F-L-O-R-I-D-A, S-T-A-T-E, FLORIDA STATE, FLORIDA STATE, FLORIDA STATE, WOO! Garnet and gold blanket FSU’s campus day in and day out, whether you’re getting doused with vodka waters at Standard, enjoying a warm, cheesy BLT dip at Madison Social or waiting for a test to be administered that you know will inevitably cause your GPA to plummet. What can we say? FSU loves school spirit. Despite being dubbed a top party school and having fine athletics to drown our academic sorrows in, the students have spoken.
Consider this a warning as you brush up on the 10 hardest courses at Florida State University.
1.Intro to Anthropology
Don’t be fooled by the word “intro,” people. Just because the title suggests a mere introduction into a subject, doesn’t necessarily mean the class will be cake. We’re all human. How hard could it be to study ourselves? Florida State makes this course harder than most. According to FSU’s Department of Anthropology website, “[it] offers a holistic approach to understanding what it means to be human…” People take forever to find themselves, how the hell can that be done in an entire semester?
2. Dinosaurs and Disasters
What does that even mean? Does this include dinosaurs and the disasters made by these extinct creatures? Or does the class discuss dinosaurs, but then move onto other disastrous animals? Imagine the angry parents when their students informed them that their college tuition will go towards this course. “The first half of the semester you kind of learn about geology and rocks and the first fossils and animal and plant life we had on earth,” said FSU senior Brittany Anderson. “The second half goes into dinosaurs…it ended up being all about their anatomy…you had to know like each sub species, class, etc.…it certainly was A LOT to try to learn and remember all of that information for all the species.”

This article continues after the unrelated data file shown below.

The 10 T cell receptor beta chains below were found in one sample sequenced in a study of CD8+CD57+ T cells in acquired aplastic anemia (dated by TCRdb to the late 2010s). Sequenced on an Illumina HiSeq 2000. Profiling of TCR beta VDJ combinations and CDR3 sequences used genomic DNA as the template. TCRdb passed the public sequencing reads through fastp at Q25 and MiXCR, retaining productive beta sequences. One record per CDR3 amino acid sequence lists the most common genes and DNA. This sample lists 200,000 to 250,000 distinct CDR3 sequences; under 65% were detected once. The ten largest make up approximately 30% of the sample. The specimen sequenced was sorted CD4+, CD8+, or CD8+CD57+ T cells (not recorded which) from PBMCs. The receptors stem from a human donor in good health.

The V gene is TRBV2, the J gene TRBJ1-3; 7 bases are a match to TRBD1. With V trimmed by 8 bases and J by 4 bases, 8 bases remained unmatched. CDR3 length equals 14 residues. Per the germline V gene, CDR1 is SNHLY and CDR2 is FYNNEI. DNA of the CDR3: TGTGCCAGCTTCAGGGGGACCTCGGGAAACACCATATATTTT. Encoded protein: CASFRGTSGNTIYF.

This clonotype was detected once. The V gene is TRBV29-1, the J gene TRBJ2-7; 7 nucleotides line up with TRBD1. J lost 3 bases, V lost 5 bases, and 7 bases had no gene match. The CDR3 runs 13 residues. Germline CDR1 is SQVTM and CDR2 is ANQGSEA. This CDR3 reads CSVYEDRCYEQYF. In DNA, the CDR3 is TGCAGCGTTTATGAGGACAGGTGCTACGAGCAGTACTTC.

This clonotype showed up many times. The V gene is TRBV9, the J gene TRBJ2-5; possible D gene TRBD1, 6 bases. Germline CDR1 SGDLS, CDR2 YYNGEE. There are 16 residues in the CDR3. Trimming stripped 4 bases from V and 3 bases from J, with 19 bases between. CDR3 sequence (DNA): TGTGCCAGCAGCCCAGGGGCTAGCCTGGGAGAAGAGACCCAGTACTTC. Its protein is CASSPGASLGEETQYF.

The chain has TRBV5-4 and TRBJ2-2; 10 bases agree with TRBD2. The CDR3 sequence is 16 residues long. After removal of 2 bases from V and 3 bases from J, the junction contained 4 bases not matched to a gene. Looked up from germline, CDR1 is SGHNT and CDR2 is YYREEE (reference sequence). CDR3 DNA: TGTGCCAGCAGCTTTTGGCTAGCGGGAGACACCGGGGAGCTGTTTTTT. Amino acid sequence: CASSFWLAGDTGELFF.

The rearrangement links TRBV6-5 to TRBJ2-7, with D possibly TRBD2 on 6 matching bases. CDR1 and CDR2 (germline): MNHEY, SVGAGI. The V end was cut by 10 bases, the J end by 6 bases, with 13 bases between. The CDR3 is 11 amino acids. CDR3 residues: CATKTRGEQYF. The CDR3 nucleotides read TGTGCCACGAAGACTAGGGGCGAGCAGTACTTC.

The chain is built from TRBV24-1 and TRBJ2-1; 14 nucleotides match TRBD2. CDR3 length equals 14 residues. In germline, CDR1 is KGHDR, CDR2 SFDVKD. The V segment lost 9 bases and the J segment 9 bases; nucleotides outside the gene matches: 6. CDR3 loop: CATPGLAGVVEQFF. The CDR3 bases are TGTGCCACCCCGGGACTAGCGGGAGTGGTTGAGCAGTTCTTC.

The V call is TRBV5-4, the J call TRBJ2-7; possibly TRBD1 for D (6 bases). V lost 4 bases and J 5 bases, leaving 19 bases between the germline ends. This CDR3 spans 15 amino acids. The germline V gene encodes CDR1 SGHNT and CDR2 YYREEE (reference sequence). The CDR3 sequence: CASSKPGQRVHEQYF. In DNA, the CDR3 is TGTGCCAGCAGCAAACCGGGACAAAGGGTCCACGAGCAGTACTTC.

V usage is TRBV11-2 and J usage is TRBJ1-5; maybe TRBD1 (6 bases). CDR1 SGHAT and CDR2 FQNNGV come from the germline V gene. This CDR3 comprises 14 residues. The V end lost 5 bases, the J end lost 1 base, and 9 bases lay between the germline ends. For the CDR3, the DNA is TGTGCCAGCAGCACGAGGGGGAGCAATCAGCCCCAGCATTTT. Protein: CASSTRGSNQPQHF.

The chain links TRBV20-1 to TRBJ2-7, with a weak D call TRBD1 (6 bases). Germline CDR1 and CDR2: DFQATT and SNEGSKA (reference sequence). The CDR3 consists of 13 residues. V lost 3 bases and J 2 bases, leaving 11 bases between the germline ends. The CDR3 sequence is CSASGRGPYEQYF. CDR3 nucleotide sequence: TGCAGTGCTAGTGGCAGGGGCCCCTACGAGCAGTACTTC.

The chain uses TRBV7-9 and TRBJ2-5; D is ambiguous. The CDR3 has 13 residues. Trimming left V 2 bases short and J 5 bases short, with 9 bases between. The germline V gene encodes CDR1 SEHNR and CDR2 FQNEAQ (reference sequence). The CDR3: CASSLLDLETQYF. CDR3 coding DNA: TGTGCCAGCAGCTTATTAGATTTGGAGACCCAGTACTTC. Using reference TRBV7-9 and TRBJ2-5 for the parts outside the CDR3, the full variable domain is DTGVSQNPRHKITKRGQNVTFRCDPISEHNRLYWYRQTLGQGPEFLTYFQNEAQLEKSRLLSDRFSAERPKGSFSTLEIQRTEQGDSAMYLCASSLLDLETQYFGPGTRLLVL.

Abort mission. Jump out of the damn space ship. If you enjoy solving equations regarding the eccentricity of an orbit or calculating force of gravity felt by a satellite launched into Earth’s orbit, then by all means place this course in your shopping cart. “[Astronomy] was just too complex to be learned by reading, as a freshman. It also didn’t help that the class was over one hundred people so it was hard to get questions across,” said FSU senior Emma Wangelin. “It was the lowest grade I’ve gotten in college.” Same, girl. Same.
4. Nationality, Race and Ethnicity in the U.S.
This course winds up in a lot of freshmen’s shopping carts because it satisfies all of the yucky requirements needed prior to graduation. But maybe learning about different nationalities and ethnic cultures requires more of you than an “X” or a “Y.” “I think what made it so hard was the fact that history isn’t really emphasized throughout the education timeline…I think that kids nowadays coming out of high school don’t have a very broad knowledge on history. Now add writing five papers to the mix and it doesn’t really make anything easier,” said FSU senior Will Spier.
5. Intro to Archaeology